New Employment Law Cases
RELIGIOUS DISCRIMINATION Sunday working Proportionate means of achieving legitimate aim Case Mba v The Mayor and Burgesses of the London Borough of Merton  IRLR 145, CA Facts M was employed by the London Borough of Merton in a children’s home. The home was open seven days a week, 24 hours a day. M believed that her Christian faith required her to observe Sunday as a day of rest. During the first two years of her employment, she did not have to work on Sundays. In 2009 the council insisted that she should work on Sundays, in accordance with her contract. She failed to work on a Sunday and disciplinary action was taken. M resigned and complained of constructive dismissal and religion or belief discrimination. The employment tribunal stated that it should weigh the discriminatory impact upon M as against the reasonable needs of the employer. It concluded that the requirement to work on Sundays was proportionate. M appealed to the EAT. Decision 1. The appeal was dismissed. 2. Requiring an employee to work her contractually required hours on a Sunday was not discrimination. 3. Although the requirement caused those who shared her religious beliefs about Sunday working a particular disadvantage, the employer had shown that the requirement was a proportionate means of achieving a legitimate aim. M appealed to the Court of Appeal which dismissed the appeal and made the following points: 1. Given that it was unacceptable for some Christians to work on a Sunday, the ET should have found that applying this provision, criterion or practice put her at a disadvantage compared with other people who did not share her beliefs. Having done that, it should have gone on to look at whether the council could show a proportionate means of achieving a legitimate aim. 2. Once the council had established that it had no viable or practicable alternative way of running the children’s home effectively, there was only ever going to be one outcome to the case.
TUPE ETO reason Administrator Case Kavanagh and others v Crystal Palace FC (2000) Ltd and others (2014) Morning Star, January 17, CA Facts K and others were employed by C. C and its stadium went into administration. A buyer was found who wanted to purchase C and its stadium. The administrator made a number of employees redundant. A few days later, the buyer bought C and the stadium. K and others claimed that liability for their dismissals had passed to the buyer. The ET found that the dismissals were connected with the transfer and that the reason for the dismissals was the necessity to reduce the wage bill to keep the business running. This was an ETO reason and liability did not transfer to the buyer. K and others appealed to the EAT. Decision 1. The appeal was allowed. The dismissals had been for the purpose of selling the business, although it was not certain that there would be a sale, nor to whom the sale would be. C appealed to the Court of Appeal. Decision 1. Liability for dismissals did not pass to the purchaser where the administrator’s objective was to make the business more saleable. 2. Administrators will almost always have a transfer of the undertaking as their ultimate objective. If that was applied as the sole or principal reason for the dismissal, then the ETO exception would hardly ever apply in these types of insolvency. 3. It was only because negotiations for the parallel sale of the stadium dragged on beyond the time during which the administrators could continue to pay all the staff that these employees had to be dismissed.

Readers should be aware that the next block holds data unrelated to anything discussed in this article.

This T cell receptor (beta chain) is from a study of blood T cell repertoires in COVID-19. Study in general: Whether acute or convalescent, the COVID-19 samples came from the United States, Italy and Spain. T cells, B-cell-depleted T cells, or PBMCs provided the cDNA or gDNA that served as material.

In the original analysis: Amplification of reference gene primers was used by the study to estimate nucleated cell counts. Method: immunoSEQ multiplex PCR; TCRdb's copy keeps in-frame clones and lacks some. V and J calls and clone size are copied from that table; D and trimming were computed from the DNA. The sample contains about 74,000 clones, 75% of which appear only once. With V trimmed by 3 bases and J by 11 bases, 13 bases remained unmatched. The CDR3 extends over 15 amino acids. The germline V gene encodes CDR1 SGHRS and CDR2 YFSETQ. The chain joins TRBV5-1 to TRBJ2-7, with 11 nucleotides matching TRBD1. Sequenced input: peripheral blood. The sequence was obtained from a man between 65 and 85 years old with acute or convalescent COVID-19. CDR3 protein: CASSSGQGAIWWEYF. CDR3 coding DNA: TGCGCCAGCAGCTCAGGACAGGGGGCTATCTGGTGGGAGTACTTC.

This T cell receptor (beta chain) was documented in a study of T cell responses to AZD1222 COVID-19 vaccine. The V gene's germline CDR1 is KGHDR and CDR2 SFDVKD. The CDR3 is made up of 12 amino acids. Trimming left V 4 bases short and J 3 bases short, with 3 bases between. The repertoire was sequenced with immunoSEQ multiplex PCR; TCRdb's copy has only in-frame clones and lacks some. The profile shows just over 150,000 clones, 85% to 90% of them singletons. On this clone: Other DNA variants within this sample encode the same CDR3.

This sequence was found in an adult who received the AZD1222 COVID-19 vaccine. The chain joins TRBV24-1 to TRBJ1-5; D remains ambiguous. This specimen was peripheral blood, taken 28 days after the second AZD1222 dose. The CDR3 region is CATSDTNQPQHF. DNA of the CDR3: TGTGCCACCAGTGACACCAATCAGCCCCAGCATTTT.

WHISTLEBLOWING Detriment Case Abertawe Bro Morgannawg University Health Board v Ferguson  IRLR 14, EAT Statute reference Employment Rights Act 1996, s. 47B Facts F, a GP, disclosed that a partner in her practice had acted incorrectly in prescribing a drug. She claimed that, because of this disclosure, her GP partners had caused her a detriment. She brought five detriment claims. The respondent applied to have three of the claims struck out. The ET refused the application. The respondent appealed to the EAT. Decision 1. The appeal was dismissed. 3. Section 47B states, in summary, that a worker has the right not to be subjected to any detriment by any act, or any deliberate failure to act, by his employer done on the ground that the worker has made a protected disclosure. The words “subjected to” were words of causation and did not require the actor to control the circumstances giving rise to the detriment. 4. The ET had been right not to strike out the claims in advance of hearing evidence of the detailed factual circumstances.